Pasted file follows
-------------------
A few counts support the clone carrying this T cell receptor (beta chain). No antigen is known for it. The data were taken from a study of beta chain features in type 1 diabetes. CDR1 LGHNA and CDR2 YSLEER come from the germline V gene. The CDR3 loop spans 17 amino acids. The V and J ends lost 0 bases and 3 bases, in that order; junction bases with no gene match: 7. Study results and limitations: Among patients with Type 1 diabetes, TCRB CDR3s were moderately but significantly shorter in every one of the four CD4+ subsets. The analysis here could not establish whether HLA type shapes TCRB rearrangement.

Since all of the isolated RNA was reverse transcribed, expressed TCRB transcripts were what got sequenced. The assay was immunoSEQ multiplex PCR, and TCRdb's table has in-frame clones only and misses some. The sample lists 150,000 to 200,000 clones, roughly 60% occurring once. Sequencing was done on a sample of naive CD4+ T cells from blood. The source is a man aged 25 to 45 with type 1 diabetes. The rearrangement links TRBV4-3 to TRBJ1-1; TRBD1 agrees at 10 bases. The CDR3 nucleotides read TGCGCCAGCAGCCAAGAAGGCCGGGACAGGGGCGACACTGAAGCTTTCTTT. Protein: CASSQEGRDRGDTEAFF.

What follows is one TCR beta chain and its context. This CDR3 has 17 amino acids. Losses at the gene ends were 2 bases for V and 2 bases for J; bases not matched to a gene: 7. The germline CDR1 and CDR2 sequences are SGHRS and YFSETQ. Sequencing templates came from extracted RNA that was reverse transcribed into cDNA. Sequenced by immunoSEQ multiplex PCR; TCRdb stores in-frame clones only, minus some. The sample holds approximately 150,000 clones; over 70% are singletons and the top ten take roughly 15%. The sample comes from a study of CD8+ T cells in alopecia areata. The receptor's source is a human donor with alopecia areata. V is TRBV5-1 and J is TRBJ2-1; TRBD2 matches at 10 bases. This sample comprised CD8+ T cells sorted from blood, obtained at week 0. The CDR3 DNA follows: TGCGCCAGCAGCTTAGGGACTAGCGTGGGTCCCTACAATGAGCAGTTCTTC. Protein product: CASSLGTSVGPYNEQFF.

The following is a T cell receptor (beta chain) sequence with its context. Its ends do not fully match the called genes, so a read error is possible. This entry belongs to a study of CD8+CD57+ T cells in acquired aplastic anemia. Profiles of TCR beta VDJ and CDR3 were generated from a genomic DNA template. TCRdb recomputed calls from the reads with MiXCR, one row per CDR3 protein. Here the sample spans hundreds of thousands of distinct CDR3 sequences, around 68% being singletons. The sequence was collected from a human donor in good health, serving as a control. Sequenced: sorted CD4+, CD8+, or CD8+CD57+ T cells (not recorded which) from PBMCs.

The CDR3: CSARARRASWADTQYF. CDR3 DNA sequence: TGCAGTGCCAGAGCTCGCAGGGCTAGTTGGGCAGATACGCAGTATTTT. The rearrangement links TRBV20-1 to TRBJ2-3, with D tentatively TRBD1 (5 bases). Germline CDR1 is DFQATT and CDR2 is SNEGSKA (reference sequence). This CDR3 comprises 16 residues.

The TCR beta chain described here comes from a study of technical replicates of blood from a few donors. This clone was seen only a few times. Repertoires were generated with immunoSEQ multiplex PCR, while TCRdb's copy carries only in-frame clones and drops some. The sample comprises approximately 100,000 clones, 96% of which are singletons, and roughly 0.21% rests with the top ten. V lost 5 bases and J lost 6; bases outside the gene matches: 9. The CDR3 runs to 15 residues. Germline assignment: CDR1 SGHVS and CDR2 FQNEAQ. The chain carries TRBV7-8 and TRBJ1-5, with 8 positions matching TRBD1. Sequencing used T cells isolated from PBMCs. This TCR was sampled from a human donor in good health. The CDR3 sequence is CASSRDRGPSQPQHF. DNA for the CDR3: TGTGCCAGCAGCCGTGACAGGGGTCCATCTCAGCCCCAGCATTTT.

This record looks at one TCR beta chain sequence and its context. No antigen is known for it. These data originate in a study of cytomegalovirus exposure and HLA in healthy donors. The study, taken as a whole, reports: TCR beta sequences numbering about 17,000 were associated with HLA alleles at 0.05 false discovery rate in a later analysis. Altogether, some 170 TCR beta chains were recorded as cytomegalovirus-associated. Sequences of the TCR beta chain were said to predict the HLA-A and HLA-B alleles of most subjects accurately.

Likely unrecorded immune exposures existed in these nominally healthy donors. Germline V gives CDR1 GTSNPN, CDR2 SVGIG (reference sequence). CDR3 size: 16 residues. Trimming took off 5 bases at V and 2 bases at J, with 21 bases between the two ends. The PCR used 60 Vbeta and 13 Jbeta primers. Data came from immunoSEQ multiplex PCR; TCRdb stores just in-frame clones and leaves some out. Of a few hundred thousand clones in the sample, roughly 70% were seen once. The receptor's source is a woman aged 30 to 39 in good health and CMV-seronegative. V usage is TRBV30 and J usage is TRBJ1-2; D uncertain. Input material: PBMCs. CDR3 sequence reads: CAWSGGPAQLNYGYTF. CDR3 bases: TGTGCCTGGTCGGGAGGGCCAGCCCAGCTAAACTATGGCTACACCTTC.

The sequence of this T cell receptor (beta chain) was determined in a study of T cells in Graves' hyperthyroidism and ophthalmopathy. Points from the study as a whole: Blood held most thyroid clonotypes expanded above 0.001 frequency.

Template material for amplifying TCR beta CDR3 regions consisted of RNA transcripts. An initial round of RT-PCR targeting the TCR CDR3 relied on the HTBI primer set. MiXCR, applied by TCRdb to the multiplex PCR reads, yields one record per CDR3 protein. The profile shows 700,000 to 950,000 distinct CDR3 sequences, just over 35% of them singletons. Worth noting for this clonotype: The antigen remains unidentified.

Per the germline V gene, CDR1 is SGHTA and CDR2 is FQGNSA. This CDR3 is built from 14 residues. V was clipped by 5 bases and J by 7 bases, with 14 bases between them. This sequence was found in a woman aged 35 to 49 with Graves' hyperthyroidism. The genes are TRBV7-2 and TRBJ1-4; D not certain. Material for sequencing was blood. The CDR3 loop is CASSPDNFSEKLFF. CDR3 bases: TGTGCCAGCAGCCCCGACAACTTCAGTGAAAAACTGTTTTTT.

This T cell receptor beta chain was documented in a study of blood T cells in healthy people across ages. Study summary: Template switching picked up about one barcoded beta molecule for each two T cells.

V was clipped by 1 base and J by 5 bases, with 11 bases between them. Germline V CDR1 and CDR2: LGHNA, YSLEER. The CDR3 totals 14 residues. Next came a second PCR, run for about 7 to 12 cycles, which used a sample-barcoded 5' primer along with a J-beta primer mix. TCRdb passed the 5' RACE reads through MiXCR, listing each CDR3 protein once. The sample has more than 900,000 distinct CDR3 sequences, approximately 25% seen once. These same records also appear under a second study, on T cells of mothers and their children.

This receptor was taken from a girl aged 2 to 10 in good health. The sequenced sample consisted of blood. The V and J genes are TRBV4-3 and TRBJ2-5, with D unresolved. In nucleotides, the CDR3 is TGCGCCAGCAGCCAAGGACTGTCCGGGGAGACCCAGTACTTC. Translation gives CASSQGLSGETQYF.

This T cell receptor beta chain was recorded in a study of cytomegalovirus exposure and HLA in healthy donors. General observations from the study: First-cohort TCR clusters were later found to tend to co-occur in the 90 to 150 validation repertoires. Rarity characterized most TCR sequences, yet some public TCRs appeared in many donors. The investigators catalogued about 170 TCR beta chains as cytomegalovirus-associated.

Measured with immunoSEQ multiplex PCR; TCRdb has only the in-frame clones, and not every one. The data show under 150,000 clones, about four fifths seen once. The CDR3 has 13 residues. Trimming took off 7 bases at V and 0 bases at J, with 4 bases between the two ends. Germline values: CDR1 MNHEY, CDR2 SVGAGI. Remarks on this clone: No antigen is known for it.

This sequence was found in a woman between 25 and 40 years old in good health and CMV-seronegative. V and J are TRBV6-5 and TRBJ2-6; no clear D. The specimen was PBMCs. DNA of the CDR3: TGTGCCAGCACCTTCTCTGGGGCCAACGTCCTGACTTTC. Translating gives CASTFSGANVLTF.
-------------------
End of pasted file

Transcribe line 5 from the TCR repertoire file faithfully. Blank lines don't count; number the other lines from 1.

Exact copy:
The CDR3: CSARARRASWADTQYF. CDR3 DNA sequence: TGCAGTGCCAGAGCTCGCAGGGCTAGTTGGGCAGATACGCAGTATTTT. The rearrangement links TRBV20-1 to TRBJ2-3, with D tentatively TRBD1 (5 bases). Germline CDR1 is DFQATT and CDR2 is SNEGSKA (reference sequence). This CDR3 comprises 16 residues.